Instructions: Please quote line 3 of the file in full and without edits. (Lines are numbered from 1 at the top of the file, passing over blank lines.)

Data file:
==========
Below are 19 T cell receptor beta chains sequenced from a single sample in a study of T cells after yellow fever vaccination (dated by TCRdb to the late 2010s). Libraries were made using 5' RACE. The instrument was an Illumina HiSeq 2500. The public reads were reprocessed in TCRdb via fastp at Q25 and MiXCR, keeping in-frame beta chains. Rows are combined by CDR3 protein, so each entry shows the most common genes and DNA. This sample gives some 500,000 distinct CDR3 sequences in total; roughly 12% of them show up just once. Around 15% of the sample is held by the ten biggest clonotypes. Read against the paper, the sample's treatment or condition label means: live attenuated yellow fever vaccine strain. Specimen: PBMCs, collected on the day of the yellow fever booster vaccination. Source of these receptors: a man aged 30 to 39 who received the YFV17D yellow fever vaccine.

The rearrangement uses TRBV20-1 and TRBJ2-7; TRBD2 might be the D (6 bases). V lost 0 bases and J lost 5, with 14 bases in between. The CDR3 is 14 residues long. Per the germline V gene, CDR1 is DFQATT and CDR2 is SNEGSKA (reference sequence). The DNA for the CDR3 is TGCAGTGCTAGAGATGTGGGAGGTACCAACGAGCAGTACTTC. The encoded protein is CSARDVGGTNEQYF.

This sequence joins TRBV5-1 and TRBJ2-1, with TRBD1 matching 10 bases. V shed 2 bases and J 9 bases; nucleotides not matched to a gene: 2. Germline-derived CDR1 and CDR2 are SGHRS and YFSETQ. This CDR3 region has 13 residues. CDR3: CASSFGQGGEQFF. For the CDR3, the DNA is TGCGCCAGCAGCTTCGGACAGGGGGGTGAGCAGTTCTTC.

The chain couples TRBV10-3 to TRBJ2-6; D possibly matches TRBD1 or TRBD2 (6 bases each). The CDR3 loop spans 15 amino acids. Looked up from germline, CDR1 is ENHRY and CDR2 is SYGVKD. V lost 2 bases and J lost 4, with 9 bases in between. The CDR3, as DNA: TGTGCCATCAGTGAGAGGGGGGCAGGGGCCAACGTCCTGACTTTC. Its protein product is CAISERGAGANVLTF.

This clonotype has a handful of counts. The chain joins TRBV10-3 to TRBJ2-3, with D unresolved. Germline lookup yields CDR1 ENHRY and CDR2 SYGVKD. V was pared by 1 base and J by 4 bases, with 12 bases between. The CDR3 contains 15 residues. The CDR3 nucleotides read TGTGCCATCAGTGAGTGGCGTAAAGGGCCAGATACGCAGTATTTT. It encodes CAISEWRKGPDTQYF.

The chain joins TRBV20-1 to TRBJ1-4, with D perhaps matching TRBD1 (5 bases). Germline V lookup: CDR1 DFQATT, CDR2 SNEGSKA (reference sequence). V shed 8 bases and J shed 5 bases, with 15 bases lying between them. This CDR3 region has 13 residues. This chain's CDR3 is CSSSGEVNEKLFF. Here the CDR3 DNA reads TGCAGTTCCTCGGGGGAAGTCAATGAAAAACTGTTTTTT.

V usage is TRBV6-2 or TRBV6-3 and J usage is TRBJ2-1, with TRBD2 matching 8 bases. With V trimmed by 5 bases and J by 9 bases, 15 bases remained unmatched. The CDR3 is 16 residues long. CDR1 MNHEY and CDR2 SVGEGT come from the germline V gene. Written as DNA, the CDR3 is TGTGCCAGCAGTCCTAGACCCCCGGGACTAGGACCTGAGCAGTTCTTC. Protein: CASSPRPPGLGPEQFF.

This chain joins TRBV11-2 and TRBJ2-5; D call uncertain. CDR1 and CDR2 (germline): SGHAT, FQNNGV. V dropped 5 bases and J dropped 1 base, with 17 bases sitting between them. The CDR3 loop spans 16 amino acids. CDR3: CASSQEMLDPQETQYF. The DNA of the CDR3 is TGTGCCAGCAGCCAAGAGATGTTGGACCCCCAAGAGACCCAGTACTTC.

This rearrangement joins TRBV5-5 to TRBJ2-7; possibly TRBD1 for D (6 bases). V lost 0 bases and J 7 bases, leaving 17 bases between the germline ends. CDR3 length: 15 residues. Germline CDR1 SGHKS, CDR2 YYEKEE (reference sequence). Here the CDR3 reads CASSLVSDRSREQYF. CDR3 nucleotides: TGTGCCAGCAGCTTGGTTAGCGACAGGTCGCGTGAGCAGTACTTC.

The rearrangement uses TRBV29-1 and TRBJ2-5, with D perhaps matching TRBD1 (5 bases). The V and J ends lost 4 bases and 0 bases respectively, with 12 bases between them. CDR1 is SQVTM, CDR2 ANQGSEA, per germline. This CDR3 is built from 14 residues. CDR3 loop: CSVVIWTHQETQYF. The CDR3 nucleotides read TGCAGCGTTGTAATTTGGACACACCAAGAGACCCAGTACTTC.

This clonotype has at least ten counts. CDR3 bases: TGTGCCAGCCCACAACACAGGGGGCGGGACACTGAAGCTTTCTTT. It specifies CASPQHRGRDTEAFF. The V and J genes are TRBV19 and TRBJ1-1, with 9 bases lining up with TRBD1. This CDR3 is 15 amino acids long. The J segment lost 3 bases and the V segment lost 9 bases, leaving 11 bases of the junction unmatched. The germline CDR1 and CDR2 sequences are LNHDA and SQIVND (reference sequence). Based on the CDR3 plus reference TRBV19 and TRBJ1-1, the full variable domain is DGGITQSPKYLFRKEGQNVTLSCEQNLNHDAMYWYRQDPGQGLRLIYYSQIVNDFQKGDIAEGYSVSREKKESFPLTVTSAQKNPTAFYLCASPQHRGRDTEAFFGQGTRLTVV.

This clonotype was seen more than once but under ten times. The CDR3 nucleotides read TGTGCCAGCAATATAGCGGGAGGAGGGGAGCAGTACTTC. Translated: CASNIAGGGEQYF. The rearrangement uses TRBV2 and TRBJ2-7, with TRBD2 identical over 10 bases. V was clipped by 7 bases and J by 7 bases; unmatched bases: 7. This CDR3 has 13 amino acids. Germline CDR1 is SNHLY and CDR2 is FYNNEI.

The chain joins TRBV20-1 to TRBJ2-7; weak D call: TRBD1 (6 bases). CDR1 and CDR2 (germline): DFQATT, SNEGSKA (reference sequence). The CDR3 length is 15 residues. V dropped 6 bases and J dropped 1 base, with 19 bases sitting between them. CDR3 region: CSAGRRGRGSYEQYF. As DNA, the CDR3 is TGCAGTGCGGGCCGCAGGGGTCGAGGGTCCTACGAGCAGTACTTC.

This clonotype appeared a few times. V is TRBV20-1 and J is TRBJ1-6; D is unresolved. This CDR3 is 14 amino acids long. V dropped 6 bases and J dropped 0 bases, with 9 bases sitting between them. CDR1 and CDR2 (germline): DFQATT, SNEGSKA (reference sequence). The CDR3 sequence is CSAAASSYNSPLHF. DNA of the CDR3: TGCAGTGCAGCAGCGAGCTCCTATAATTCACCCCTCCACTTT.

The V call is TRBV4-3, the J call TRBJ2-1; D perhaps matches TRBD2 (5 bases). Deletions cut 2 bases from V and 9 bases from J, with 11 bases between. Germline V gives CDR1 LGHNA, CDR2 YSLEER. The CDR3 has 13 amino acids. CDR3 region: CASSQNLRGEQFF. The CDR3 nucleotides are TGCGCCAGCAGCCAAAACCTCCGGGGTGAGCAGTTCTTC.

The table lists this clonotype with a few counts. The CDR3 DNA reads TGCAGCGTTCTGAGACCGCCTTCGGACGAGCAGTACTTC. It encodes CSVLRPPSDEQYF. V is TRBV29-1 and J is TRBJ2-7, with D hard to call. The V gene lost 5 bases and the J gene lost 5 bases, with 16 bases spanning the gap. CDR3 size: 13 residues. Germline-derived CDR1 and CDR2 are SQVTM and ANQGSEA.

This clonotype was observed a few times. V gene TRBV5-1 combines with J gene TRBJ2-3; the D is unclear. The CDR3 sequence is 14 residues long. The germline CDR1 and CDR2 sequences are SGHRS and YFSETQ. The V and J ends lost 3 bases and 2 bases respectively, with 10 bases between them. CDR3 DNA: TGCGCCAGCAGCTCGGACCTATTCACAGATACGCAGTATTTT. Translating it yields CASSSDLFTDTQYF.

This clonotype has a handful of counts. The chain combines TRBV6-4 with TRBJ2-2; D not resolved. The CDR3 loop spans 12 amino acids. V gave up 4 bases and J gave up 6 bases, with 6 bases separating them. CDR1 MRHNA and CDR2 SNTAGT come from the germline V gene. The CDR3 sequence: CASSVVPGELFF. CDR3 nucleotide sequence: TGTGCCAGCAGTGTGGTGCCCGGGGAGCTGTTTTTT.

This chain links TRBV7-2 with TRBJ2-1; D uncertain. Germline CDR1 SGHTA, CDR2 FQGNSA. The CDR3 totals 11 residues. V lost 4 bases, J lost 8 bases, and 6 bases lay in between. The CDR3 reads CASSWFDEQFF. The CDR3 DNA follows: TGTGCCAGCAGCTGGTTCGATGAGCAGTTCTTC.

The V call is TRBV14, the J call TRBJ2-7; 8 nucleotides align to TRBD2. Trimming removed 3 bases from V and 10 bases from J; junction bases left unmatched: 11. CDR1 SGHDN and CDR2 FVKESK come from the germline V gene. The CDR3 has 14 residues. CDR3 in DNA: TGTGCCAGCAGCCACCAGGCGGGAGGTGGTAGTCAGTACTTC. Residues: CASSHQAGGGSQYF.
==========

This sequence joins TRBV5-1 and TRBJ2-1, with TRBD1 matching 10 bases. V shed 2 bases and J 9 bases; nucleotides not matched to a gene: 2. Germline-derived CDR1 and CDR2 are SGHRS and YFSETQ. This CDR3 region has 13 residues. CDR3: CASSFGQGGEQFF. For the CDR3, the DNA is TGCGCCAGCAGCTTCGGACAGGGGGGTGAGCAGTTCTTC.